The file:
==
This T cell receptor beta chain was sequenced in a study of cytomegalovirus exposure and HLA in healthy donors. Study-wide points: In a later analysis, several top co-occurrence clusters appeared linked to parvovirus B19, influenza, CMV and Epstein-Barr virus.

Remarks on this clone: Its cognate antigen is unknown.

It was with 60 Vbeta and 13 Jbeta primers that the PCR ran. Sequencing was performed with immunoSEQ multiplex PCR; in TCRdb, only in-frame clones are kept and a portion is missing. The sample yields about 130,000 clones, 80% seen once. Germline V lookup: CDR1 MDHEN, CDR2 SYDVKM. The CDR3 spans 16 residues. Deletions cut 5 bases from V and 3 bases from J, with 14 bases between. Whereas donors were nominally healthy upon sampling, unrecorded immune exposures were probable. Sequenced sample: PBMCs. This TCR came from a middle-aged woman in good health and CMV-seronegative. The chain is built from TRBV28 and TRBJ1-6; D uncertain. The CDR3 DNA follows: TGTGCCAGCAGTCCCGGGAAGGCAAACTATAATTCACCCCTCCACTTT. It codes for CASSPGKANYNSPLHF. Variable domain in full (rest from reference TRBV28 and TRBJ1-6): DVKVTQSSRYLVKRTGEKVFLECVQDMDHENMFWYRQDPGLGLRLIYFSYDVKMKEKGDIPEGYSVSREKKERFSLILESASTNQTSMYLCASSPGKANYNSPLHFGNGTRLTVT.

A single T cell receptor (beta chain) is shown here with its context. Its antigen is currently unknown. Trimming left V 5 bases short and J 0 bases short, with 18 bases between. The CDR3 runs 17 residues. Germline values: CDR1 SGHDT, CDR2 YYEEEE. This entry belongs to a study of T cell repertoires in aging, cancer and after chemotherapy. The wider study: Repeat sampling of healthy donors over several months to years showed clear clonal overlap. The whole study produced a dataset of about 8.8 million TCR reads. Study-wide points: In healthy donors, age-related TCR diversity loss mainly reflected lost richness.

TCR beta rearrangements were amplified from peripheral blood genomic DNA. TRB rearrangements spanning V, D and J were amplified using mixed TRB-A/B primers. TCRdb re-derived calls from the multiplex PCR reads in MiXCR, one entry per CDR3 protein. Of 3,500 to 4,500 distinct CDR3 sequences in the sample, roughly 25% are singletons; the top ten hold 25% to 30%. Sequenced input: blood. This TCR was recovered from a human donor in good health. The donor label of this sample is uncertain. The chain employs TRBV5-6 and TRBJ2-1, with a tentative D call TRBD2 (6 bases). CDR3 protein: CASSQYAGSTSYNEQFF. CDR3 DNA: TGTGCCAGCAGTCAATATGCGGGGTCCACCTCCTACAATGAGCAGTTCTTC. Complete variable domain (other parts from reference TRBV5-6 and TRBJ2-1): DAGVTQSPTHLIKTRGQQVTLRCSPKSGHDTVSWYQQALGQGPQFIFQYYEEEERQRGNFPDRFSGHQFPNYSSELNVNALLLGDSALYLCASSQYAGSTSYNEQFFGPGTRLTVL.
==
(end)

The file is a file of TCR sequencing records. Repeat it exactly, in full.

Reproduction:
This T cell receptor beta chain was sequenced in a study of cytomegalovirus exposure and HLA in healthy donors. Study-wide points: In a later analysis, several top co-occurrence clusters appeared linked to parvovirus B19, influenza, CMV and Epstein-Barr virus.

Remarks on this clone: Its cognate antigen is unknown.

It was with 60 Vbeta and 13 Jbeta primers that the PCR ran. Sequencing was performed with immunoSEQ multiplex PCR; in TCRdb, only in-frame clones are kept and a portion is missing. The sample yields about 130,000 clones, 80% seen once. Germline V lookup: CDR1 MDHEN, CDR2 SYDVKM. The CDR3 spans 16 residues. Deletions cut 5 bases from V and 3 bases from J, with 14 bases between. Whereas donors were nominally healthy upon sampling, unrecorded immune exposures were probable. Sequenced sample: PBMCs. This TCR came from a middle-aged woman in good health and CMV-seronegative. The chain is built from TRBV28 and TRBJ1-6; D uncertain. The CDR3 DNA follows: TGTGCCAGCAGTCCCGGGAAGGCAAACTATAATTCACCCCTCCACTTT. It codes for CASSPGKANYNSPLHF. Variable domain in full (rest from reference TRBV28 and TRBJ1-6): DVKVTQSSRYLVKRTGEKVFLECVQDMDHENMFWYRQDPGLGLRLIYFSYDVKMKEKGDIPEGYSVSREKKERFSLILESASTNQTSMYLCASSPGKANYNSPLHFGNGTRLTVT.

A single T cell receptor (beta chain) is shown here with its context. Its antigen is currently unknown. Trimming left V 5 bases short and J 0 bases short, with 18 bases between. The CDR3 runs 17 residues. Germline values: CDR1 SGHDT, CDR2 YYEEEE. This entry belongs to a study of T cell repertoires in aging, cancer and after chemotherapy. The wider study: Repeat sampling of healthy donors over several months to years showed clear clonal overlap. The whole study produced a dataset of about 8.8 million TCR reads. Study-wide points: In healthy donors, age-related TCR diversity loss mainly reflected lost richness.

TCR beta rearrangements were amplified from peripheral blood genomic DNA. TRB rearrangements spanning V, D and J were amplified using mixed TRB-A/B primers. TCRdb re-derived calls from the multiplex PCR reads in MiXCR, one entry per CDR3 protein. Of 3,500 to 4,500 distinct CDR3 sequences in the sample, roughly 25% are singletons; the top ten hold 25% to 30%. Sequenced input: blood. This TCR was recovered from a human donor in good health. The donor label of this sample is uncertain. The chain employs TRBV5-6 and TRBJ2-1, with a tentative D call TRBD2 (6 bases). CDR3 protein: CASSQYAGSTSYNEQFF. CDR3 DNA: TGTGCCAGCAGTCAATATGCGGGGTCCACCTCCTACAATGAGCAGTTCTTC. Complete variable domain (other parts from reference TRBV5-6 and TRBJ2-1): DAGVTQSPTHLIKTRGQQVTLRCSPKSGHDTVSWYQQALGQGPQFIFQYYEEEERQRGNFPDRFSGHQFPNYSSELNVNALLLGDSALYLCASSQYAGSTSYNEQFFGPGTRLTVL.